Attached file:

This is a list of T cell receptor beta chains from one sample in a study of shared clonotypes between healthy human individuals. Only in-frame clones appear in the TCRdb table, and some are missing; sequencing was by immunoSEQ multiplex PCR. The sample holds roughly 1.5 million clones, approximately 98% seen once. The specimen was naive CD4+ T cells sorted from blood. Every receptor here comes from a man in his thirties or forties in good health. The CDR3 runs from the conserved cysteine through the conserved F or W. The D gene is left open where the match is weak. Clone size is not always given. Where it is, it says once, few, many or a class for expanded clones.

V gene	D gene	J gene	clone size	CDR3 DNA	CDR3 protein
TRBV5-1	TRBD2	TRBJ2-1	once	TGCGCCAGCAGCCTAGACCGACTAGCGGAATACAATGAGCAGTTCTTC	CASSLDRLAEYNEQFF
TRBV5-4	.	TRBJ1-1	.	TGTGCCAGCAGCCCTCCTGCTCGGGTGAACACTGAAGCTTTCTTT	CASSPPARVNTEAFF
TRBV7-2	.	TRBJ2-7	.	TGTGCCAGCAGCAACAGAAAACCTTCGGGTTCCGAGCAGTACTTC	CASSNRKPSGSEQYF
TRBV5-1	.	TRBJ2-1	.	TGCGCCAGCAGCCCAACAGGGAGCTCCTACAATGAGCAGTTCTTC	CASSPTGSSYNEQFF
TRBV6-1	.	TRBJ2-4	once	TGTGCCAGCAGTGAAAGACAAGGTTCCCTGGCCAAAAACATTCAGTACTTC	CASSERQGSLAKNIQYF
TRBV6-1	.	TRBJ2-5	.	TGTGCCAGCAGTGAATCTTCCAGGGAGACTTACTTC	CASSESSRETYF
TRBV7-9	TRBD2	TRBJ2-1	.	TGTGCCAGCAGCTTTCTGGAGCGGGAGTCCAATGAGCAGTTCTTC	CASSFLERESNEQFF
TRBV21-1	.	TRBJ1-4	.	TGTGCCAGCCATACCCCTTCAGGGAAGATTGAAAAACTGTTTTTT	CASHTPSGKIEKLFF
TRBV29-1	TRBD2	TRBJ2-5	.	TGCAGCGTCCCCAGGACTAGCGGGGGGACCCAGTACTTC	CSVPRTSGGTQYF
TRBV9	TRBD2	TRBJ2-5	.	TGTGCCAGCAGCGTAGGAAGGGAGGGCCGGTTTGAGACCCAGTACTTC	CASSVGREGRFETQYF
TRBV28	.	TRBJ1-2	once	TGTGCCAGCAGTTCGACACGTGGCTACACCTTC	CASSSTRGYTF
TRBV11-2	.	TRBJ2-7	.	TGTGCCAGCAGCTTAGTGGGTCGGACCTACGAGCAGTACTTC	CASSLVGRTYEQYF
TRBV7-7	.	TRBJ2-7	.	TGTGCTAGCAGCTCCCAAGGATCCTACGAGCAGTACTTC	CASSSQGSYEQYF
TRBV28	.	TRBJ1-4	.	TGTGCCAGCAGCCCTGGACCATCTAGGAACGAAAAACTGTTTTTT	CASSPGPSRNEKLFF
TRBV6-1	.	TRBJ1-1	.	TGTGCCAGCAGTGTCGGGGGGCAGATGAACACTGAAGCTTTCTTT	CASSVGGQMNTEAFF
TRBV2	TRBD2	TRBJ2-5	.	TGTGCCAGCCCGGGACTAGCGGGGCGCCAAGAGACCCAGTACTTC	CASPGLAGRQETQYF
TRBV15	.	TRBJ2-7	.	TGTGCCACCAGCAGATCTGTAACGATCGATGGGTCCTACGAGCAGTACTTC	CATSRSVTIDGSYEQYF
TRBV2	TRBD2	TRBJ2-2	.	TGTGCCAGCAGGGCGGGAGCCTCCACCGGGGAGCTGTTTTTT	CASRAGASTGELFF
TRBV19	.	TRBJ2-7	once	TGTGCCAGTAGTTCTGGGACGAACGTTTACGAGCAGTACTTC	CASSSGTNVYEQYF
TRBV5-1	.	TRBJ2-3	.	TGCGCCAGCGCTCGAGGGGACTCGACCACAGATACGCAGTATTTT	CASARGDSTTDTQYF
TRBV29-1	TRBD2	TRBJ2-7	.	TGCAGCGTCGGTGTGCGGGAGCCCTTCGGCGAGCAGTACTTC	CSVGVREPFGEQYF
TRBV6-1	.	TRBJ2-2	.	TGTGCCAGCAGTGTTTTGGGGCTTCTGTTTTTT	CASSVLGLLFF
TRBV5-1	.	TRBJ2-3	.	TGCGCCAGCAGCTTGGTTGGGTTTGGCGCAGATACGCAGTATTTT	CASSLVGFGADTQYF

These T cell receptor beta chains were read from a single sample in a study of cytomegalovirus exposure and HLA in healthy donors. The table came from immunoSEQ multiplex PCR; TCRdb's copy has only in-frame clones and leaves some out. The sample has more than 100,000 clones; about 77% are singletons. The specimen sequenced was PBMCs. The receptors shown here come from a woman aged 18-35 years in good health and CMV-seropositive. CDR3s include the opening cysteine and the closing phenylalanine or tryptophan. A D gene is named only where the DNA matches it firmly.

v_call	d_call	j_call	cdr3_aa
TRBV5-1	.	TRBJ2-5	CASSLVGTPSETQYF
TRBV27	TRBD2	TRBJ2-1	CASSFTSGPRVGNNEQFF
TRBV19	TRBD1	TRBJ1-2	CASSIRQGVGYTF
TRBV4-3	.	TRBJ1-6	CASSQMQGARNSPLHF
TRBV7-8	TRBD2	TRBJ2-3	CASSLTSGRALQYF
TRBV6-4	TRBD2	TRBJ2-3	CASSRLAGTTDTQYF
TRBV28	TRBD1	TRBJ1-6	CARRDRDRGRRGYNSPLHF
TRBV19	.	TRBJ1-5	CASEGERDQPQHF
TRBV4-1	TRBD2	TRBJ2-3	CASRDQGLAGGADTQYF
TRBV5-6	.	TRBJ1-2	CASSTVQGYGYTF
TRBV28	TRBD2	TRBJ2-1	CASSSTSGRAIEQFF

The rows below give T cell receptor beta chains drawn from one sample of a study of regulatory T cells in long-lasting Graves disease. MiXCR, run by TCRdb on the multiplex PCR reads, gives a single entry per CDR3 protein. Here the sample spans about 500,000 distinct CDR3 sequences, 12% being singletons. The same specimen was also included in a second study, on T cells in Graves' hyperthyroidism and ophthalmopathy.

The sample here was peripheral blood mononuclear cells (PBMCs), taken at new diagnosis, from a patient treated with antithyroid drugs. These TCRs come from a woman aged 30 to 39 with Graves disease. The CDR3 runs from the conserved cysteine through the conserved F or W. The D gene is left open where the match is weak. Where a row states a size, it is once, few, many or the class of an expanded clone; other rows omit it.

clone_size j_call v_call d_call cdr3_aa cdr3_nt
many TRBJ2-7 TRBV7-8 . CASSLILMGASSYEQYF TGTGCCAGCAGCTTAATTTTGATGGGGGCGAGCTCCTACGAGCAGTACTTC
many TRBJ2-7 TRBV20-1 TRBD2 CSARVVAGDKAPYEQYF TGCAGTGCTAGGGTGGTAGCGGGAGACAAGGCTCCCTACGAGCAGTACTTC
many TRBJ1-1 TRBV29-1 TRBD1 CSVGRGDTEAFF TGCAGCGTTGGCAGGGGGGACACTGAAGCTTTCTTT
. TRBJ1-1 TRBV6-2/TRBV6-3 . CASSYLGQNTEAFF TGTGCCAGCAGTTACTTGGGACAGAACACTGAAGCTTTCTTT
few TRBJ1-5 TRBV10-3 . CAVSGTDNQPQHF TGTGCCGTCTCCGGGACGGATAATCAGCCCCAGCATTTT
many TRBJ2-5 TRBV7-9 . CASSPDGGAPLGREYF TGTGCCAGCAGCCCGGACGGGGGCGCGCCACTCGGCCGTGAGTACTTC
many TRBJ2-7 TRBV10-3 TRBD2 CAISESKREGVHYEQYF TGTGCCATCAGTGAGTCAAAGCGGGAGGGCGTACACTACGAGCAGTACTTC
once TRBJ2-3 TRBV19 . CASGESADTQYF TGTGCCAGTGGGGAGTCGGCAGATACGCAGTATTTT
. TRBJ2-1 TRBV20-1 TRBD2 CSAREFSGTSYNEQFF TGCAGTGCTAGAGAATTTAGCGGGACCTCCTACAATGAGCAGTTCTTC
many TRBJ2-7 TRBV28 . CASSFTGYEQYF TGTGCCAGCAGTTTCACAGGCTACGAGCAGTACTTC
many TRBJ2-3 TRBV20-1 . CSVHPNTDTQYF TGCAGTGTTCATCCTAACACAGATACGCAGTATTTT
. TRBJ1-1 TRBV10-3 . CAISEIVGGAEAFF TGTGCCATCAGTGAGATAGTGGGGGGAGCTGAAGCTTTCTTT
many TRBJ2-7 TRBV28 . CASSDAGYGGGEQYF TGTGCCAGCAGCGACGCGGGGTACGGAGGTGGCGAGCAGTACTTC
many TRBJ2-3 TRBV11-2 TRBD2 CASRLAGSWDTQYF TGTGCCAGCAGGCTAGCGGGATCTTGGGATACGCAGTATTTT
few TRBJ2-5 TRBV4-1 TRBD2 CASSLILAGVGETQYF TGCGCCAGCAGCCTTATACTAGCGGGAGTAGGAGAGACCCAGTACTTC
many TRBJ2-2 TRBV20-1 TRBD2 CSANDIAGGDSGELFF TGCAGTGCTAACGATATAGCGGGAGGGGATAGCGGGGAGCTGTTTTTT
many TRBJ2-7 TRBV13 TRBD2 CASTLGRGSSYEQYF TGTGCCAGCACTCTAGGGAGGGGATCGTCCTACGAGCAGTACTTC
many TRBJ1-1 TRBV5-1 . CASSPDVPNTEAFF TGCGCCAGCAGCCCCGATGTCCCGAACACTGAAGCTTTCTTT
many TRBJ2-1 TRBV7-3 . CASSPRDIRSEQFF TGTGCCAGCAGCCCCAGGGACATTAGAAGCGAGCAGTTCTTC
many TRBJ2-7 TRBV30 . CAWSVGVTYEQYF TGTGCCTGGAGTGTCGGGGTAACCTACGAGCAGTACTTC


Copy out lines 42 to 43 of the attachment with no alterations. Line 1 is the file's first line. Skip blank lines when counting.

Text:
many TRBJ2-7 TRBV7-8 . CASSLILMGASSYEQYF TGTGCCAGCAGCTTAATTTTGATGGGGGCGAGCTCCTACGAGCAGTACTTC
many TRBJ2-7 TRBV20-1 TRBD2 CSARVVAGDKAPYEQYF TGCAGTGCTAGGGTGGTAGCGGGAGACAAGGCTCCCTACGAGCAGTACTTC